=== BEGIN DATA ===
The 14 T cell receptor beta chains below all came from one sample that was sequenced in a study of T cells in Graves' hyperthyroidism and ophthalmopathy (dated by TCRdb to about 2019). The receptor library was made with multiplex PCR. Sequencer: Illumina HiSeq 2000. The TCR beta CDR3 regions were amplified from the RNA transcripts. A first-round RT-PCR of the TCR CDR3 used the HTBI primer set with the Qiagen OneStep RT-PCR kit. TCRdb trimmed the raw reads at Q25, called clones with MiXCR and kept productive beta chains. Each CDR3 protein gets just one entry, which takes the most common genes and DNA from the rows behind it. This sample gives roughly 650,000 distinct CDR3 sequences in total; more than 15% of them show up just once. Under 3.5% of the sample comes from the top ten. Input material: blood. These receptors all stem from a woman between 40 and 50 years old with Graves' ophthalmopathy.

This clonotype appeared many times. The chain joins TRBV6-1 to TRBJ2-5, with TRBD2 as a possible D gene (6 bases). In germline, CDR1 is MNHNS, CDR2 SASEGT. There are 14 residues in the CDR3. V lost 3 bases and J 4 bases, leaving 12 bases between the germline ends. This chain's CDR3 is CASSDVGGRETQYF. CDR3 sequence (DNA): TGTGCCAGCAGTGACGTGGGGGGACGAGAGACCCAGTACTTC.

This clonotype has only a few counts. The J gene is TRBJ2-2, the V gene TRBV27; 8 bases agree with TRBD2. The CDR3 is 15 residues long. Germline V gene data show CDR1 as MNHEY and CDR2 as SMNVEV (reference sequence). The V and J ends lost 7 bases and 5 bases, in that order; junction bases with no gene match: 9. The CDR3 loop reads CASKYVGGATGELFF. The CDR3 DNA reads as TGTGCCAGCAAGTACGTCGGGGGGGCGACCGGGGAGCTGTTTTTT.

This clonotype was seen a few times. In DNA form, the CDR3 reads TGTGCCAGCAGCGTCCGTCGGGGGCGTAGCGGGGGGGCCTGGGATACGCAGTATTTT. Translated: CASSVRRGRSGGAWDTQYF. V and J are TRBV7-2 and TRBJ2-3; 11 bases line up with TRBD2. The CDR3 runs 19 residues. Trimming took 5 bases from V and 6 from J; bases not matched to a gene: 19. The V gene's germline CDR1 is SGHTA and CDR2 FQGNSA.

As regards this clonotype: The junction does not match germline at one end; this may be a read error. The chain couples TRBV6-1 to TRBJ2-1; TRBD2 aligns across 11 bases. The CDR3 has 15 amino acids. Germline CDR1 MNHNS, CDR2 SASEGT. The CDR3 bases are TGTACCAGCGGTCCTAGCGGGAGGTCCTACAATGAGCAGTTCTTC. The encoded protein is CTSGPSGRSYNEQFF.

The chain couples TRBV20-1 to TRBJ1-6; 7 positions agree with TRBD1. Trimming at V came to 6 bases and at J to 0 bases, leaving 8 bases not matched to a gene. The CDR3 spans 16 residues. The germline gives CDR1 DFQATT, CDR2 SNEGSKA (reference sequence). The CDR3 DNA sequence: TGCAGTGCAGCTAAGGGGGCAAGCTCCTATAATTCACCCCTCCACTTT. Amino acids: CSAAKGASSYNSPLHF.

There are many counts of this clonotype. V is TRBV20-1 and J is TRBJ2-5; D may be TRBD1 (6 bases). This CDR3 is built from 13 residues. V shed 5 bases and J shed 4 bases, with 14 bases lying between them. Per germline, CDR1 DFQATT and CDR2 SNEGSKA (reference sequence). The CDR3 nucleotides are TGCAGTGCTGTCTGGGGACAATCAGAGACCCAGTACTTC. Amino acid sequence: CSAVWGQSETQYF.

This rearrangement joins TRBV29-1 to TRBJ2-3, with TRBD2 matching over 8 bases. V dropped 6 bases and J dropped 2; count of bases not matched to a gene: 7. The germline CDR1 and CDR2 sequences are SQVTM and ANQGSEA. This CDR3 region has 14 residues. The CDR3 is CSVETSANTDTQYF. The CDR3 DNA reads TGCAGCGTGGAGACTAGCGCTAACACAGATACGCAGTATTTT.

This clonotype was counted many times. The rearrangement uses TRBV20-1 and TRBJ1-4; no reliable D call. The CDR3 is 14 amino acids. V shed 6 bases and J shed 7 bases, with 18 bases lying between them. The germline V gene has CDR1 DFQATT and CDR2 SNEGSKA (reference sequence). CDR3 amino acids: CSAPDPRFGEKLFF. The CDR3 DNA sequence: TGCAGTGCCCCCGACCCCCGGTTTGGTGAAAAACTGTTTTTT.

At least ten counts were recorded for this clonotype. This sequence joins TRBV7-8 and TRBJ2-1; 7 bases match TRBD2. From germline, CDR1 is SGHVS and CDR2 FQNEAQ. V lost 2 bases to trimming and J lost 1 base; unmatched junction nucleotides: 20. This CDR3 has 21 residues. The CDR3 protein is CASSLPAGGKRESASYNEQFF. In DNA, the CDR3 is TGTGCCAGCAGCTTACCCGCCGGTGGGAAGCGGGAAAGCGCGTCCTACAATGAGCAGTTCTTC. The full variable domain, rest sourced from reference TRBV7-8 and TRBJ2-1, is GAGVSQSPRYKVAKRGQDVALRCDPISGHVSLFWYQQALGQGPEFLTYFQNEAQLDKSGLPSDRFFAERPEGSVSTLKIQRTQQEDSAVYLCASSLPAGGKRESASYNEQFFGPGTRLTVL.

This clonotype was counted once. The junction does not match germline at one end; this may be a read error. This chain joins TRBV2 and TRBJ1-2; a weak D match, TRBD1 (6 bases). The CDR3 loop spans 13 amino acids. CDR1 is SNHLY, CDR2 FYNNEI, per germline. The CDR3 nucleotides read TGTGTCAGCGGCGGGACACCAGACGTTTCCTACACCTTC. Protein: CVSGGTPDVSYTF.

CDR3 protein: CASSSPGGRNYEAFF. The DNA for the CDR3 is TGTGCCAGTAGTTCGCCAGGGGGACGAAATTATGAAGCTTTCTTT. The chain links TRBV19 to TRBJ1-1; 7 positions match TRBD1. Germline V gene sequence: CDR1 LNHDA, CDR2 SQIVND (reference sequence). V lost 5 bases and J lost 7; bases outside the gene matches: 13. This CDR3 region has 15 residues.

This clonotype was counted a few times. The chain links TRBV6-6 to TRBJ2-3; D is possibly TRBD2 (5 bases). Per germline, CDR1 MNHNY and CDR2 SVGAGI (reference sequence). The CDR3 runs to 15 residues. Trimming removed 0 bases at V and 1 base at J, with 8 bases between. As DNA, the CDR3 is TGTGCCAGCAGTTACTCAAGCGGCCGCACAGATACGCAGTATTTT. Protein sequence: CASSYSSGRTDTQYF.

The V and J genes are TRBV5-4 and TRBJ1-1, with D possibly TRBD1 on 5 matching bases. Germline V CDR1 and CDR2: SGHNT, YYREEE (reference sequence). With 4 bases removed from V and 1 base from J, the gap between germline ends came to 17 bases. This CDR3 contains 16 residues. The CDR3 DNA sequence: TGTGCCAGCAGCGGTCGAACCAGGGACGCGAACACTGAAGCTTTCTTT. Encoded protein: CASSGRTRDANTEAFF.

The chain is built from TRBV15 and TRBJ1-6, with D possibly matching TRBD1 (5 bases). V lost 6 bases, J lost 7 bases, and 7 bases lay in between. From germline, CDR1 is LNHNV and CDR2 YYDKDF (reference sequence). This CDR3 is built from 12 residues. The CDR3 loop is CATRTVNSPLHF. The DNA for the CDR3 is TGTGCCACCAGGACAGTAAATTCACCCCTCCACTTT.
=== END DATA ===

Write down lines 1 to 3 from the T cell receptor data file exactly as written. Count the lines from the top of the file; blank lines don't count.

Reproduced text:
The 14 T cell receptor beta chains below all came from one sample that was sequenced in a study of T cells in Graves' hyperthyroidism and ophthalmopathy (dated by TCRdb to about 2019). The receptor library was made with multiplex PCR. Sequencer: Illumina HiSeq 2000. The TCR beta CDR3 regions were amplified from the RNA transcripts. A first-round RT-PCR of the TCR CDR3 used the HTBI primer set with the Qiagen OneStep RT-PCR kit. TCRdb trimmed the raw reads at Q25, called clones with MiXCR and kept productive beta chains. Each CDR3 protein gets just one entry, which takes the most common genes and DNA from the rows behind it. This sample gives roughly 650,000 distinct CDR3 sequences in total; more than 15% of them show up just once. Under 3.5% of the sample comes from the top ten. Input material: blood. These receptors all stem from a woman between 40 and 50 years old with Graves' ophthalmopathy.

This clonotype appeared many times. The chain joins TRBV6-1 to TRBJ2-5, with TRBD2 as a possible D gene (6 bases). In germline, CDR1 is MNHNS, CDR2 SASEGT. There are 14 residues in the CDR3. V lost 3 bases and J 4 bases, leaving 12 bases between the germline ends. This chain's CDR3 is CASSDVGGRETQYF. CDR3 sequence (DNA): TGTGCCAGCAGTGACGTGGGGGGACGAGAGACCCAGTACTTC.

This clonotype has only a few counts. The J gene is TRBJ2-2, the V gene TRBV27; 8 bases agree with TRBD2. The CDR3 is 15 residues long. Germline V gene data show CDR1 as MNHEY and CDR2 as SMNVEV (reference sequence). The V and J ends lost 7 bases and 5 bases, in that order; junction bases with no gene match: 9. The CDR3 loop reads CASKYVGGATGELFF. The CDR3 DNA reads as TGTGCCAGCAAGTACGTCGGGGGGGCGACCGGGGAGCTGTTTTTT.